by Curtis Weathers —
House and Senate lawmakers in Tennessee have passed bills that prohibit educators from teaching elements of Critical Race Theory (CRT) in Tennessee’s public schools.
Critical Race Theory is the study of race relations in America and how historical inequities and racism continue to shape public policy and social conditions today.
Tennessee Gov. Bill Lee, a Republican, has signaled he favors the bill, although he has not yet attached his signature. He said students should learn “the exceptionalism of our nation,” not things that “inherently divide” people.
CRT has been around since the early 1970s. While college professors have used the term for decades, the debate about its use in public school classrooms ramped up last year when then-President Donald Trump made it something Republicans could love to hate.
The bill passed by Tennessee lawmakers states, among other things, that schools could not include or promote instruction or curriculum that teaches that the United States is “fundamentally or irredeemably racist or sexist;” or that an individual, by virtue of the person’s race or sex, “is inherently privileged, racist, sexist, or oppressive, whether consciously or subconsciously.”
The state education commissioner can withhold funds from schools and districts where teachers violate this law.
Legal scholars are debating whether the new law can pass legal muster. Others, who have studied the bill, say it is poorly written and hampers freedom of speech and academic freedom in the classroom.
State Rep. John Ragan, R-Oak Ridge, a sponsor of the House bill, in an effort to defend he and his colleagues, cited an email he received about a 7-year-old white female student in Williamson County, who was emotionally distraught after discussing white privilege in her school.
“I’m ashamed that I’m white,” she told her mom, according to the email.
I wonder if Rep. Ragan ever thinks about how young black children feel when discussing their history or, for that matter, the racist activity we see here in America on a daily basis?
I doubted it!
Ragan also said teachers should “teach according to Tennessee academic standards for social studies, which the legislature has approved.”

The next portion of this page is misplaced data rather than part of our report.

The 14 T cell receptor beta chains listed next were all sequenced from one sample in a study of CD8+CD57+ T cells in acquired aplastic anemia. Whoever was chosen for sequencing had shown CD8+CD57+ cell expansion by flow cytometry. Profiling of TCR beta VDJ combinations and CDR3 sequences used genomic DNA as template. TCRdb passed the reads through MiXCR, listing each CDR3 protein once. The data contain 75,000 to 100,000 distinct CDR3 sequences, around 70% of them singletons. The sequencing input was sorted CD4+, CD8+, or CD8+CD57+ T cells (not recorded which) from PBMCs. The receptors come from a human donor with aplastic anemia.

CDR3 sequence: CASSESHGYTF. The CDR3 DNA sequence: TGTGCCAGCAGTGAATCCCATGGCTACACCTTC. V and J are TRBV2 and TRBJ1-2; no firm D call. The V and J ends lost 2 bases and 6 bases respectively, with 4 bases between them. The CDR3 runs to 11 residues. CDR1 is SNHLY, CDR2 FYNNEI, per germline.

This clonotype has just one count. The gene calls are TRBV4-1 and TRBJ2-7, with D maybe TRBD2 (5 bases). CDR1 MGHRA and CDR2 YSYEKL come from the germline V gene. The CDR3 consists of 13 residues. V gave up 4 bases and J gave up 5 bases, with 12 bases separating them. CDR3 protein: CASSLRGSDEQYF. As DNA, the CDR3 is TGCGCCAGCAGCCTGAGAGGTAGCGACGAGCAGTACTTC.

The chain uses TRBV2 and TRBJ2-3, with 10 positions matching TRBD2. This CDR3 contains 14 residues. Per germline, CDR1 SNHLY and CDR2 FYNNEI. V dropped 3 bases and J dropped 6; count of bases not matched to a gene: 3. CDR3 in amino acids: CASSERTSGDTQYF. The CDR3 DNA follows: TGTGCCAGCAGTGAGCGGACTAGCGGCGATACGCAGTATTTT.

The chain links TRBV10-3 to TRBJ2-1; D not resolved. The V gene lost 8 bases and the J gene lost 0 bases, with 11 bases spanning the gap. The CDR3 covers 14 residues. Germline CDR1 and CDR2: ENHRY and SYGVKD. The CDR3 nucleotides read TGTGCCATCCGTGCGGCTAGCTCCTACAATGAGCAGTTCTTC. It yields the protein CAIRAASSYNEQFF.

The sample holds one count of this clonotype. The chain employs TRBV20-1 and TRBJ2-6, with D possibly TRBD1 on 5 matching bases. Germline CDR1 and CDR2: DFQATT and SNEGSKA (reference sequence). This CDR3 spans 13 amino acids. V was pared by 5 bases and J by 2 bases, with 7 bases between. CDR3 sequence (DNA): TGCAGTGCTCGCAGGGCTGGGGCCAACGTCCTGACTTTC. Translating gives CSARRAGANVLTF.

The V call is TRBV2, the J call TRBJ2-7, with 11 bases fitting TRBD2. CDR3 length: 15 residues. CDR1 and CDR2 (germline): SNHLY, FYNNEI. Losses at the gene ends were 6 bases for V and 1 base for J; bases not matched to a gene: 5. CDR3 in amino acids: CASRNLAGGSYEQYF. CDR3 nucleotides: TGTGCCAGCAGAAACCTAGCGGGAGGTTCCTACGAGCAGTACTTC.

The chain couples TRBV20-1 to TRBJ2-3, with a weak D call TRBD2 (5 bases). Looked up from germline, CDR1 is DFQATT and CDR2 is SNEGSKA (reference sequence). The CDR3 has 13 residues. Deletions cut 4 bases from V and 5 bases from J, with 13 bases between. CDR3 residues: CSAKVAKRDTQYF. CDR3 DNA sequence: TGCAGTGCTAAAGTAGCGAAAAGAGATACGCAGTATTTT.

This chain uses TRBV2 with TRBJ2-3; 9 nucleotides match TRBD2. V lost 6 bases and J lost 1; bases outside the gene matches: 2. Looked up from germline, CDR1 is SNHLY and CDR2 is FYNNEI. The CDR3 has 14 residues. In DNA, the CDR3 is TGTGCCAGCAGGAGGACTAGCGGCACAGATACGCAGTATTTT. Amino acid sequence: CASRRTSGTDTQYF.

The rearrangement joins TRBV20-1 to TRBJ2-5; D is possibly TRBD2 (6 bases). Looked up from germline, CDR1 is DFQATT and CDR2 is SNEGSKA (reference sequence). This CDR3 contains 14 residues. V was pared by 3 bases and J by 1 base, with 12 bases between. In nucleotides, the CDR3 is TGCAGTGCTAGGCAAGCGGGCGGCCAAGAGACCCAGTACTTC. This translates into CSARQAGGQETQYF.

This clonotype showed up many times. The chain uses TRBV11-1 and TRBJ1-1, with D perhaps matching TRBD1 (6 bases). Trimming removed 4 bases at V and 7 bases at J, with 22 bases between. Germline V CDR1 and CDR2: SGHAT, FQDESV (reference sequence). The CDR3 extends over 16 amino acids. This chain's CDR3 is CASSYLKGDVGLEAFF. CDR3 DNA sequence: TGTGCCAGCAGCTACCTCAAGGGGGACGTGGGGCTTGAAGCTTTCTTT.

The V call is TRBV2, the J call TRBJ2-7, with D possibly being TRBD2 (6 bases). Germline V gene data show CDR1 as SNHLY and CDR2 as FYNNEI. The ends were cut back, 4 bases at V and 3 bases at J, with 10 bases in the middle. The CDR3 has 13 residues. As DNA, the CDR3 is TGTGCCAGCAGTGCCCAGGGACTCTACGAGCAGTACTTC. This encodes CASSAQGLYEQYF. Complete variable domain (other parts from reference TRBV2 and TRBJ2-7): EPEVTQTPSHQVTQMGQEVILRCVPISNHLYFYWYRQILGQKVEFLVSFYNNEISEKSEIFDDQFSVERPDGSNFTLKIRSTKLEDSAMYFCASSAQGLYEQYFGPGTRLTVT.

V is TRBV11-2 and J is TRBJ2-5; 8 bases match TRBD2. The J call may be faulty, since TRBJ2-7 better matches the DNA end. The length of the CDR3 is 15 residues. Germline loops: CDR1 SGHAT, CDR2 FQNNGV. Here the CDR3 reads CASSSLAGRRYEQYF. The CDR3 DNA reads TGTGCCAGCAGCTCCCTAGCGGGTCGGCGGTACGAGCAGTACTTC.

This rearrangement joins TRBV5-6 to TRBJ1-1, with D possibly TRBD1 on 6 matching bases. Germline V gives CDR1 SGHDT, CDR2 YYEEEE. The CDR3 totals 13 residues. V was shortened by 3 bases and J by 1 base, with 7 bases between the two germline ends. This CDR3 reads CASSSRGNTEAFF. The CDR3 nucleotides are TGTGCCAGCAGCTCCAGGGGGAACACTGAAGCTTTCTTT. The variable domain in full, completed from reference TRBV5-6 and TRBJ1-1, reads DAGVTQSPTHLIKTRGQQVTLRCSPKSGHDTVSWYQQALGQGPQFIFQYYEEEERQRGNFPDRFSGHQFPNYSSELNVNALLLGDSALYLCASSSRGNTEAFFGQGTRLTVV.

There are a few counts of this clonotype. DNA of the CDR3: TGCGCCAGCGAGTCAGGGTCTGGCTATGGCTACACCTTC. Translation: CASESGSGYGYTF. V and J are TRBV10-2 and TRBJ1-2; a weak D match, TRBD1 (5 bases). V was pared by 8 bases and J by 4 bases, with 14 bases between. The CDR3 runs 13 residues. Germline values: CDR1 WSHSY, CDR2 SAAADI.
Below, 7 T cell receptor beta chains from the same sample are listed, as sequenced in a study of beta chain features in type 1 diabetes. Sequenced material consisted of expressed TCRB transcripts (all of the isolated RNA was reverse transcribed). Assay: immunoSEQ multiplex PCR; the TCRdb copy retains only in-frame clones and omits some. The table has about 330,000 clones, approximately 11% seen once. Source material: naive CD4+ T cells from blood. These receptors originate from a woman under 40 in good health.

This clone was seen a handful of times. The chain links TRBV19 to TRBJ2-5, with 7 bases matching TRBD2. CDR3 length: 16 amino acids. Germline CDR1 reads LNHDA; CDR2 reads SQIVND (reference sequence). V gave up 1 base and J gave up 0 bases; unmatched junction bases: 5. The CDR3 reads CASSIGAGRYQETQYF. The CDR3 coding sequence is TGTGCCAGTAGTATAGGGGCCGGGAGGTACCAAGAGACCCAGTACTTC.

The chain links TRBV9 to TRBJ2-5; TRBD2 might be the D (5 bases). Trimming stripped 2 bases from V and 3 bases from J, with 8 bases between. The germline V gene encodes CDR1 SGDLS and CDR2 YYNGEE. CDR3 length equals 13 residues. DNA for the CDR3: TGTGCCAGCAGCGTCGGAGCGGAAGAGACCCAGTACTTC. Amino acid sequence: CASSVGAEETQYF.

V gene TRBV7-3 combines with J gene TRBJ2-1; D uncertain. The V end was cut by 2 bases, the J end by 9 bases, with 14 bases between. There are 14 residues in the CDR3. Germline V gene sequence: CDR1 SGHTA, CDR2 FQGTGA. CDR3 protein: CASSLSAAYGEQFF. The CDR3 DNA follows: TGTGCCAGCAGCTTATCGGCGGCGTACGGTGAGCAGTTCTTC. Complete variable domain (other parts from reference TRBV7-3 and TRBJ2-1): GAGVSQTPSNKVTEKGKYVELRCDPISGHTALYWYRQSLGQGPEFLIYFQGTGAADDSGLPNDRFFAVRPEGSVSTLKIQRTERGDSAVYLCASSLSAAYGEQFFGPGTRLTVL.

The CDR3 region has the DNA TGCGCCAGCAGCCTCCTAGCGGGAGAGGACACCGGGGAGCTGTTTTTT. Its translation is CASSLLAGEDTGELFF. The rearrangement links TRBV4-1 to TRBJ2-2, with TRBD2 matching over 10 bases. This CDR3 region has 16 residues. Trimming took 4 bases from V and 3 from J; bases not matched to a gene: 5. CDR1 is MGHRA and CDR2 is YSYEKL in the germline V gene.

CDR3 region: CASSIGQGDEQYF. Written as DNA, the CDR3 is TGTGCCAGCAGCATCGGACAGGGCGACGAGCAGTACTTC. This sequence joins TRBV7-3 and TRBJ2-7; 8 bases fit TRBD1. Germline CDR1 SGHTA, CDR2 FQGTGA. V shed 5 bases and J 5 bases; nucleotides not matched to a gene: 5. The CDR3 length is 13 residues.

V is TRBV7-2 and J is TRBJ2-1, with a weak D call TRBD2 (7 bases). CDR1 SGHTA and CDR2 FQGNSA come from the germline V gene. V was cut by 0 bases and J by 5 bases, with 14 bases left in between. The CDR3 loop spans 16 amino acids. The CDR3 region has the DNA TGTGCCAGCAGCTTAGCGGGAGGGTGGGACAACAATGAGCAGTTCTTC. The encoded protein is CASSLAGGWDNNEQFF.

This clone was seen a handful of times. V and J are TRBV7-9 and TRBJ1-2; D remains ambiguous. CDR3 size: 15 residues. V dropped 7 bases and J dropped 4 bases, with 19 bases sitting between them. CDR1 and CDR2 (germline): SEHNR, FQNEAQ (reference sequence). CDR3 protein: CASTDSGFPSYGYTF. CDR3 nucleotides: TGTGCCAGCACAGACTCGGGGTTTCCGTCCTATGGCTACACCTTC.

To my knowledge, teachers have never been limited to just state-approved academic standards when deciding what and how to teach in their classrooms.
Because a teacher has a discussion in his or her classroom about critical race theory does not mean they are neglecting the state’s academic standards. These topics can at any time blend easily into discussions of standards-based material on slavery and racism in America.
In fact, after what this nation has gone through in recent years, I cannot imagine how any (history) teacher could leave critical race theory out of any discussion of racism in America.
The job of our legislature is to approve curriculum standards, not police Tennessee classrooms.
Nevertheless, the discussions taking place across America about CTR are fascinating.
The more Republican legislators try to mute discussions about the legacy of race relations in this country, the more energy they seem to give to this debate about CRT.
It was painful to listen to the video discussions of this bill on the Tennessee House floor. Some of the arguments and comments were simply insane.
It is clear, however, that this law is symbolic at best and will be difficult to enforce.
But it will most surely serve as a deterrent to some educators who want to teach and discuss a deeper, more comprehensive perspective of how the legacy of racism impacts today’s society.
But in talking to many of my former colleagues, both teachers and administrators, they are confident this bill will not deter their efforts to address this issue.
In fact, they are more excited then ever about teaching CRT in their classrooms.
What teachers really need, they said, is training on how to facilitate the robust and thorny issues of equity and racism, so they can appropriately engage their students in these types of discussions.
Nevertheless, the objective here is clear. Republican lawmakers are trying to censor any meaningful discussion about systemic racism or inherent racial bias. But it will not work.
The Organization of American Historians, the nation’s largest professional organization of scholars of U.S. history, reminds us that, “The best historical inquiry acknowledges and interrogates systems of oppression — racial, ethnic, gender, class — and openly addresses the myriad injustices that these systems have perpetuated through the past and into the present.”
The Critical Race Theory debate is here to stay, and it looks like we are just getting started. Teachers, as usual, will find a way.
Stay safe, Memphis. Get vaccinated!
(Follow TSD education columnist Curtis Weathers on Twitter (@curtisweathers); email: [email protected].)